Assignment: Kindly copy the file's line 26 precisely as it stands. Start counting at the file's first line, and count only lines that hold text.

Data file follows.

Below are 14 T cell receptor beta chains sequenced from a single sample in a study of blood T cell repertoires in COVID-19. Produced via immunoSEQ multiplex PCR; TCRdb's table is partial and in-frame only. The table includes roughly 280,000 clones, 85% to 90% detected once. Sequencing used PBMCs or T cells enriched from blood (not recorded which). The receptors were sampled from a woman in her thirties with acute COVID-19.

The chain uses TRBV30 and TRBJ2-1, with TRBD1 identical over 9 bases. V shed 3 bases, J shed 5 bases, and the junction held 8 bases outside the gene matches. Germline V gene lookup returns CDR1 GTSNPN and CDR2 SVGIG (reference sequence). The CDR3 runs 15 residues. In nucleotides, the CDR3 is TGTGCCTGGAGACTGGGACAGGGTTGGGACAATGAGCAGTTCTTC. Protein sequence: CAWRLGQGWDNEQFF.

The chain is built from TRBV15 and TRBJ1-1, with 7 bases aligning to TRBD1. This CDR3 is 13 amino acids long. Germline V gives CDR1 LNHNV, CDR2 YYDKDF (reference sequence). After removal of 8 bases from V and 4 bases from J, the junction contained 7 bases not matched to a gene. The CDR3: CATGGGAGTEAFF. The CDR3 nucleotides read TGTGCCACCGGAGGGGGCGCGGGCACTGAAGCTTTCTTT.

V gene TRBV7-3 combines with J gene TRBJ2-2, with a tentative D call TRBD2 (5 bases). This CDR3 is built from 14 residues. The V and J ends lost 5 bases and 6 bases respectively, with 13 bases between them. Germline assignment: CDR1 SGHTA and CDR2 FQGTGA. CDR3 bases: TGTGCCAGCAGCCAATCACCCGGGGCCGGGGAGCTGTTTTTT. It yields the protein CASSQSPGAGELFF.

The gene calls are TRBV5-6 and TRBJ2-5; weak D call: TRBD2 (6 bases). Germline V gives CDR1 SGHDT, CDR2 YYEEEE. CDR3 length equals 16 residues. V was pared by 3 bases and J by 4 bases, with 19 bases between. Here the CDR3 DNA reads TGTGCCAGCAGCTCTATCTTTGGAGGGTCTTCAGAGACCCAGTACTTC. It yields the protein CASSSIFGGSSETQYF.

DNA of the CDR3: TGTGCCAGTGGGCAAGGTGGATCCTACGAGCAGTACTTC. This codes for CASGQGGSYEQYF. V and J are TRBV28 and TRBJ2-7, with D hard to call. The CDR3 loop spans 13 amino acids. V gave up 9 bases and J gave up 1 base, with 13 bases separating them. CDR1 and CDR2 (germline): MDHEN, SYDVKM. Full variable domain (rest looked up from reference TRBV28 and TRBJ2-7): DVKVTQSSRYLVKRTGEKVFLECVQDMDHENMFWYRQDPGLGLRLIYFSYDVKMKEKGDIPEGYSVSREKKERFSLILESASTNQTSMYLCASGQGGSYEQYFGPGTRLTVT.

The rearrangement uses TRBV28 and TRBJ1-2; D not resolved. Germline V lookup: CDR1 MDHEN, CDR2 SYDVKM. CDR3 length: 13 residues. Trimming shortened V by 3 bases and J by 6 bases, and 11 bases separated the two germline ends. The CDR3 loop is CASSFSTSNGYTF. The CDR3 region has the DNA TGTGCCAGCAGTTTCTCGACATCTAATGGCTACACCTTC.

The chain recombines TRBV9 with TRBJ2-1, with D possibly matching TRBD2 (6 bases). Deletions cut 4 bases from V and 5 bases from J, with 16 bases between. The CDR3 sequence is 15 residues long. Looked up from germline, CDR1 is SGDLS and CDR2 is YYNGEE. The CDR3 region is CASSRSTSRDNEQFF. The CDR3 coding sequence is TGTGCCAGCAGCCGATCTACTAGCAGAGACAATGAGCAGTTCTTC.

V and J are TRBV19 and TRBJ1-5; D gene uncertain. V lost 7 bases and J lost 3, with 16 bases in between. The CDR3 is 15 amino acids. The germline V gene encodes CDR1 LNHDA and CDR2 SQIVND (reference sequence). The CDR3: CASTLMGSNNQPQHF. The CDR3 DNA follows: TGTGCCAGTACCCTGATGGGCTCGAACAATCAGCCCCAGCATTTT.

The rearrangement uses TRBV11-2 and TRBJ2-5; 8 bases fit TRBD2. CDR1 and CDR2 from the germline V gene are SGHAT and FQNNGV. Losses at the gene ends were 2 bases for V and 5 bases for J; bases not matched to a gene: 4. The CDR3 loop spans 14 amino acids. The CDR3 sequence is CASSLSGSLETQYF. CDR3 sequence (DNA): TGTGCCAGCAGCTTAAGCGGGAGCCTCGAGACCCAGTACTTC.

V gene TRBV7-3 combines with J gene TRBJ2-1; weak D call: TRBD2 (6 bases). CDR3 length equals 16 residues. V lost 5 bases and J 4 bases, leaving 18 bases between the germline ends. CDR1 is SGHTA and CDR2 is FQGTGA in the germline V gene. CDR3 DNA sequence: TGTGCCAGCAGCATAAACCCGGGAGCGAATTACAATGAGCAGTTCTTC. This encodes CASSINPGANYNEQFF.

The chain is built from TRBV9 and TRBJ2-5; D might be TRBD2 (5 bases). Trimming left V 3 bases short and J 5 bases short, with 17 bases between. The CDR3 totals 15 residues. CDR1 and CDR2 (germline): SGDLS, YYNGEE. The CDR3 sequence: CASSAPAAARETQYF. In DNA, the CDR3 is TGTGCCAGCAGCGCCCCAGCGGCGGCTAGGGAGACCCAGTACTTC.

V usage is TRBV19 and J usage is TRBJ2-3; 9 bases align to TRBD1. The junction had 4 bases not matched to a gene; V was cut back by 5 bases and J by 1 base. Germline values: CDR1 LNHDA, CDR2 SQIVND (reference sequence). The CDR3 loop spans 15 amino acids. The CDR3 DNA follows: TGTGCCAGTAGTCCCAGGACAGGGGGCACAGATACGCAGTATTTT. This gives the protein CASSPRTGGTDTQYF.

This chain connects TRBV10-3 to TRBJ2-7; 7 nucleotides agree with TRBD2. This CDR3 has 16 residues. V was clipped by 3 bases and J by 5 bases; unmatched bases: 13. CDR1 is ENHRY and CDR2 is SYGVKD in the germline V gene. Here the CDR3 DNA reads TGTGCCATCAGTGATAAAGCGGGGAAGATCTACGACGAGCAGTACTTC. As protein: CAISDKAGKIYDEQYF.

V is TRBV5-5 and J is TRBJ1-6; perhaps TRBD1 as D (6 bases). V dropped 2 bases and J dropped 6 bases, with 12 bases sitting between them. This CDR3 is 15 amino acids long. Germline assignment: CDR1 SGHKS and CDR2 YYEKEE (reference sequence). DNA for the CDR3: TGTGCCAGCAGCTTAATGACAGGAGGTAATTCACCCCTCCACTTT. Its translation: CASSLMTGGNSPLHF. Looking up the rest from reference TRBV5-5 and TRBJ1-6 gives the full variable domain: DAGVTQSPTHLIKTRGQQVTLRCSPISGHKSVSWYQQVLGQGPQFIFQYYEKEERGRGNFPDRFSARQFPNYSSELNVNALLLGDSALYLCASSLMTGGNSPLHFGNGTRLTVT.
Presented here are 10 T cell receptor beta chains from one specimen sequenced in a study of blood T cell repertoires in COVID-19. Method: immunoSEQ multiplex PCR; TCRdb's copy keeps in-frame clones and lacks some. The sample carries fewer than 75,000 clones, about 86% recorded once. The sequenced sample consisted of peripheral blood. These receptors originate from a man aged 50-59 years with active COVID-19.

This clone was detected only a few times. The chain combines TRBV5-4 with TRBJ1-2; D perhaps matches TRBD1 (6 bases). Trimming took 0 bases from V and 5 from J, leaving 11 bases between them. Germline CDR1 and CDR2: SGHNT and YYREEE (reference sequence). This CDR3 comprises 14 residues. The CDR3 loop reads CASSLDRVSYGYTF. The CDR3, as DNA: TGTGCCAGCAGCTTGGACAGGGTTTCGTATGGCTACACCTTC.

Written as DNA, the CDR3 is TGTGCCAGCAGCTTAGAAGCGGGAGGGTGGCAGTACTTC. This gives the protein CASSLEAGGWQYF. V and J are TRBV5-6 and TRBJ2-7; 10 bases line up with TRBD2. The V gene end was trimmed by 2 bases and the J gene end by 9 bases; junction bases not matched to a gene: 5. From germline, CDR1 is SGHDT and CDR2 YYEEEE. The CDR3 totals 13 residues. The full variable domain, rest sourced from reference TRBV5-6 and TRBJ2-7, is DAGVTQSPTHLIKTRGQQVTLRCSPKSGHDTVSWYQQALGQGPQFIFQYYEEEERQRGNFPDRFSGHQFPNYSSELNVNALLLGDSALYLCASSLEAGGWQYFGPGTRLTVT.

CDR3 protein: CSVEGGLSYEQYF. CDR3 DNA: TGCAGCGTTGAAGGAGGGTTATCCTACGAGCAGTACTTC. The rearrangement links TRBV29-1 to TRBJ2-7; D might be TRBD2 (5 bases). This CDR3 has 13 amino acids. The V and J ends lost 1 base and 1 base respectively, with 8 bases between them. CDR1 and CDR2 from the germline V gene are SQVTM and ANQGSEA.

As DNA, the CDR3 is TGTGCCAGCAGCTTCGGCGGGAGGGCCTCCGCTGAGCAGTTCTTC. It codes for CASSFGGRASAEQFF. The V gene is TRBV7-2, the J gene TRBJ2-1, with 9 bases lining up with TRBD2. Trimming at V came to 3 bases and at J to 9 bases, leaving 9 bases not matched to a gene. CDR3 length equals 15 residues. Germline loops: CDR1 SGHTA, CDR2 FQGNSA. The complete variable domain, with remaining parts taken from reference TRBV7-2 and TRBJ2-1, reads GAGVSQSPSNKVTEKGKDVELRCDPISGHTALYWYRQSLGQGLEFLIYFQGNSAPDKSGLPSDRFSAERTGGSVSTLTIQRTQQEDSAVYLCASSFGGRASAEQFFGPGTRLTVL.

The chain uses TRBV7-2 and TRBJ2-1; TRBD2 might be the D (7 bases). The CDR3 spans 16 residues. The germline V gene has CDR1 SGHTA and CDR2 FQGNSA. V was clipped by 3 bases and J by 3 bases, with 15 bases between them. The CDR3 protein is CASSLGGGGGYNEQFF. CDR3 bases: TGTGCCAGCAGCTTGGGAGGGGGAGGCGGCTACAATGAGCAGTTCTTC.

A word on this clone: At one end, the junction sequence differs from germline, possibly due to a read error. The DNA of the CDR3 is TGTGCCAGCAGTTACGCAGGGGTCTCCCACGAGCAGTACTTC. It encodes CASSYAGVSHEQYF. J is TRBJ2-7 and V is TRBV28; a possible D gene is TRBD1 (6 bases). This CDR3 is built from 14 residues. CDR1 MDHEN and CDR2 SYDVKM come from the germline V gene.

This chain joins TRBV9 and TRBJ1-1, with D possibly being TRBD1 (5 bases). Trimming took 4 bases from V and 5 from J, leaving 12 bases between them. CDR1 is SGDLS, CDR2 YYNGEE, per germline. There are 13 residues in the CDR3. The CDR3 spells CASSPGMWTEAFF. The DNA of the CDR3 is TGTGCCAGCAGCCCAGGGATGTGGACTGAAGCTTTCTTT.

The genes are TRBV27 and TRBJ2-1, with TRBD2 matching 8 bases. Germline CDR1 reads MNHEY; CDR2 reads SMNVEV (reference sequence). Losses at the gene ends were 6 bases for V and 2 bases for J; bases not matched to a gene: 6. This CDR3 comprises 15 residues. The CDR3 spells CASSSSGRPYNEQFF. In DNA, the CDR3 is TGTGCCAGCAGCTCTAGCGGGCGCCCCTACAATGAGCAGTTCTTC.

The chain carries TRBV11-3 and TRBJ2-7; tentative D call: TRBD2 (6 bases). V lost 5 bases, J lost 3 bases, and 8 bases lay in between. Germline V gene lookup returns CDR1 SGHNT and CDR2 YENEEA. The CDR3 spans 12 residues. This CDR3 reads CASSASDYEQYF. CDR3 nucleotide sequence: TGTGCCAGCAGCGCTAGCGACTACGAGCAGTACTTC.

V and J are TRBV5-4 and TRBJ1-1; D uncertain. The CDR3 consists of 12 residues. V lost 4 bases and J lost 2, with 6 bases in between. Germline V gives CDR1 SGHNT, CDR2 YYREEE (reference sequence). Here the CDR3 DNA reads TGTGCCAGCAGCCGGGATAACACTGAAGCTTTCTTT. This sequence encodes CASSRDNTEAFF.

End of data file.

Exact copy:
V and J are TRBV5-4 and TRBJ1-1; D uncertain. The CDR3 consists of 12 residues. V lost 4 bases and J lost 2, with 6 bases in between. Germline V gives CDR1 SGHNT, CDR2 YYREEE (reference sequence). Here the CDR3 DNA reads TGTGCCAGCAGCCGGGATAACACTGAAGCTTTCTTT. This sequence encodes CASSRDNTEAFF.